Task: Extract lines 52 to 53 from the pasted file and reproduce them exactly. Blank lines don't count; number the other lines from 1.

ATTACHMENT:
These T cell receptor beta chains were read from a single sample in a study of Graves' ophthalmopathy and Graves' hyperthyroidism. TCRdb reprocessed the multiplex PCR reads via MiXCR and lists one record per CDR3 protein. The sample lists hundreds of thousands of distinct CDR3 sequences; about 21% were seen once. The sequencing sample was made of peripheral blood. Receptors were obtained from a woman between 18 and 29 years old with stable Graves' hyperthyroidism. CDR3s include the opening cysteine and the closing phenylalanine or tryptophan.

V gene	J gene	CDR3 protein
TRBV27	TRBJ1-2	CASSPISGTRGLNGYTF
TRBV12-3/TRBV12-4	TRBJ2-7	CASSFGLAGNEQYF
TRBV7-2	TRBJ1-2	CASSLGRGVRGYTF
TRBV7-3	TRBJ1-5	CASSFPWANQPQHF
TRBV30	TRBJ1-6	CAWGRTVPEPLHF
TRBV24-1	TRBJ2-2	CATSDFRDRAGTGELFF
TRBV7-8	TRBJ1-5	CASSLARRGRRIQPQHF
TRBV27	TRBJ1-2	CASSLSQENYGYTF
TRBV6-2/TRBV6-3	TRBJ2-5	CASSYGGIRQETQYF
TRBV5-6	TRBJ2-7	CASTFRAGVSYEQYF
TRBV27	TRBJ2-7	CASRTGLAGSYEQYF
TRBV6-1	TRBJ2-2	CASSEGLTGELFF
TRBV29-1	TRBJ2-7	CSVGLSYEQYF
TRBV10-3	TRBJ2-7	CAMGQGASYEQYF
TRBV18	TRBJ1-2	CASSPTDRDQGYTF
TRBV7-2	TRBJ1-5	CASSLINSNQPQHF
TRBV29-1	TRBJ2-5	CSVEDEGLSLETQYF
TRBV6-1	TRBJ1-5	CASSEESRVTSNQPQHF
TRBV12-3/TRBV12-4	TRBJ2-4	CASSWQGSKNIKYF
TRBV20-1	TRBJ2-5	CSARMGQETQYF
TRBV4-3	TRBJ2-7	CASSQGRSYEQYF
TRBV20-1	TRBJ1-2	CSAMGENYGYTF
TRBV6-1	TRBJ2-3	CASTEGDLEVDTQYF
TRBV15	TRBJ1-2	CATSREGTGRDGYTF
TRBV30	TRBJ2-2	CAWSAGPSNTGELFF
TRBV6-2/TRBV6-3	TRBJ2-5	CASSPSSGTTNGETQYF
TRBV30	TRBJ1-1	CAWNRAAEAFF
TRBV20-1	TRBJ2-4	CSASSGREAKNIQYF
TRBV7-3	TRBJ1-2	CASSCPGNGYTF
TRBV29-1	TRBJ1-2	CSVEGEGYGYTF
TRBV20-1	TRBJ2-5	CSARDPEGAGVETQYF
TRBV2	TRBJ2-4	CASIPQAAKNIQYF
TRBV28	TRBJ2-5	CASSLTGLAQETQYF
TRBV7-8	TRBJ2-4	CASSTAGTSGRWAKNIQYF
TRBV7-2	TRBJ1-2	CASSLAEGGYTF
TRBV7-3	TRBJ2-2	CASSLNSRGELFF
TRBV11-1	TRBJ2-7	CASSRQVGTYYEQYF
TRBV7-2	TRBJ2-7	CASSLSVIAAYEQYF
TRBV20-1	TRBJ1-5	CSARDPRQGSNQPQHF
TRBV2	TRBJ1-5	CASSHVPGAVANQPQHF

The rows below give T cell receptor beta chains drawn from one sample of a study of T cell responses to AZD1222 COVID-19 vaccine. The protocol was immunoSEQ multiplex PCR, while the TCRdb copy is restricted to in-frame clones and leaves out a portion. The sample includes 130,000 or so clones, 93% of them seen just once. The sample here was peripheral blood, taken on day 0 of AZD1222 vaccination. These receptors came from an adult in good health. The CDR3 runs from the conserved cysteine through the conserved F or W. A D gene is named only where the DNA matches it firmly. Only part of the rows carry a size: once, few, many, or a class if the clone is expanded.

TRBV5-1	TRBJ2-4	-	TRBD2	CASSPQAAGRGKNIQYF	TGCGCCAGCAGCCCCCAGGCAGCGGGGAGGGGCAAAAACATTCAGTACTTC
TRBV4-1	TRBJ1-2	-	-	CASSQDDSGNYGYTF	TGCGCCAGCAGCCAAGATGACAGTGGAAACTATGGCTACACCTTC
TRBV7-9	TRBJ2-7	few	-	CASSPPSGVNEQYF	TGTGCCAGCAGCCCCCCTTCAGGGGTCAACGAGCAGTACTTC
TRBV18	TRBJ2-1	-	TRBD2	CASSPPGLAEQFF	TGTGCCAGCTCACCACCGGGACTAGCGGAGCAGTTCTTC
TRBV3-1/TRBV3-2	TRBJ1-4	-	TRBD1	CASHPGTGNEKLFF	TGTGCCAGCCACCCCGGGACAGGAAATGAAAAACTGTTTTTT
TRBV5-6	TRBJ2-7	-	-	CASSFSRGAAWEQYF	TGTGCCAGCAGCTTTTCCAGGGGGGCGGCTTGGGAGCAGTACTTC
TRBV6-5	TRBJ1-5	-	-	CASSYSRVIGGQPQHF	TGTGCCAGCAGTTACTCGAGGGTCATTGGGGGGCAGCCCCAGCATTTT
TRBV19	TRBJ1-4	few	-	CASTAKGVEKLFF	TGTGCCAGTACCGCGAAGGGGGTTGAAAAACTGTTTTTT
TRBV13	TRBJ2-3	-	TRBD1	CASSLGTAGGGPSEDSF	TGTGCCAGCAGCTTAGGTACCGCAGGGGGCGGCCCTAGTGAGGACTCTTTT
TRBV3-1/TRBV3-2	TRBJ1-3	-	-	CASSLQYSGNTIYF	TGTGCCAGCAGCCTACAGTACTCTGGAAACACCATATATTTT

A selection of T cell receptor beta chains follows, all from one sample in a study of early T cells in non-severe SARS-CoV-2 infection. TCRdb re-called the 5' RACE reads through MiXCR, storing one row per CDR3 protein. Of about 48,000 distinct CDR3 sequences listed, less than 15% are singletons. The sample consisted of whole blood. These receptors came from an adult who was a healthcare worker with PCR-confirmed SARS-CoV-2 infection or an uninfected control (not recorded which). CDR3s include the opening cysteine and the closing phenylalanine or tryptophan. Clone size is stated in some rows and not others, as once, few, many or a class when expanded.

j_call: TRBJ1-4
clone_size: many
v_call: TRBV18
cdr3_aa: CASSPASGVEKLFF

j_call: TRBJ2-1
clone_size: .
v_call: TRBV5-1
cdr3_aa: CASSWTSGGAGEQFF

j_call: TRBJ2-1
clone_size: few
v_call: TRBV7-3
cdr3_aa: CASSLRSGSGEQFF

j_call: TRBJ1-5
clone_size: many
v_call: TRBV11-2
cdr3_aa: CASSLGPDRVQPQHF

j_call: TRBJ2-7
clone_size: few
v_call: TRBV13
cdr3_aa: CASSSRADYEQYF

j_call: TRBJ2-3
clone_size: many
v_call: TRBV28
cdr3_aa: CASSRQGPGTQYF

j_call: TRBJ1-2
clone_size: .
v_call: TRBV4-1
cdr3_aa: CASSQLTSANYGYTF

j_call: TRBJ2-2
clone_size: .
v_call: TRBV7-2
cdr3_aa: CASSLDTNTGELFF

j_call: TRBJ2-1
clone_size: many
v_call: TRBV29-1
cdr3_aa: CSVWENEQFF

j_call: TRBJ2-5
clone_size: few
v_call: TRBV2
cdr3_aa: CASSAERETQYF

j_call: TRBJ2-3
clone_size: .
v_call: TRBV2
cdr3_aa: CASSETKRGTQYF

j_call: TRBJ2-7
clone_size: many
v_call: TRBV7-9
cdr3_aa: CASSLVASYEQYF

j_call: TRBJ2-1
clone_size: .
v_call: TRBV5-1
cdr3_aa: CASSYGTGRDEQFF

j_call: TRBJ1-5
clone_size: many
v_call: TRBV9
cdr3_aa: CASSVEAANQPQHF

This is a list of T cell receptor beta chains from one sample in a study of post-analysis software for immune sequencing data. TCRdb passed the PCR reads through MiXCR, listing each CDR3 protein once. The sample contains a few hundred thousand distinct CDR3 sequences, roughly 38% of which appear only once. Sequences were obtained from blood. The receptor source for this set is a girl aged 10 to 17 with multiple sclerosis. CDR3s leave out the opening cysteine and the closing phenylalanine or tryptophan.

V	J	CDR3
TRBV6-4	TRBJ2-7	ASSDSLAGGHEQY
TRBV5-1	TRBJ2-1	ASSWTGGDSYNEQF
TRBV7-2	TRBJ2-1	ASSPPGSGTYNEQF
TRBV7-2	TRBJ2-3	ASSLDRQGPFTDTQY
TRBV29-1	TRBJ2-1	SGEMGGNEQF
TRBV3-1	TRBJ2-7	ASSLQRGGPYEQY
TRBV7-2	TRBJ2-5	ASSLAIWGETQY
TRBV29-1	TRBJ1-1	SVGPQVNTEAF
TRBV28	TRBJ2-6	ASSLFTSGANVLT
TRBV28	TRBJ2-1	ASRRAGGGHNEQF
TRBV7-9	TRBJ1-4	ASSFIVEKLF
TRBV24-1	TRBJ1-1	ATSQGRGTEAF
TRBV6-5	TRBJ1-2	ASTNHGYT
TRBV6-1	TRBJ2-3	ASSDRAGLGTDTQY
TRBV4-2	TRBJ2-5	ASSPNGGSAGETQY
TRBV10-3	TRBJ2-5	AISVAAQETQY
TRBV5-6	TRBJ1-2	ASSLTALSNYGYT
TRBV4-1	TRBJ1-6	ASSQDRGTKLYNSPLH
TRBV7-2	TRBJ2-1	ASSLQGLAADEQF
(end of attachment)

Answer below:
TRBV13	TRBJ2-3	-	TRBD1	CASSLGTAGGGPSEDSF	TGTGCCAGCAGCTTAGGTACCGCAGGGGGCGGCCCTAGTGAGGACTCTTTT
TRBV3-1/TRBV3-2	TRBJ1-3	-	-	CASSLQYSGNTIYF	TGTGCCAGCAGCCTACAGTACTCTGGAAACACCATATATTTT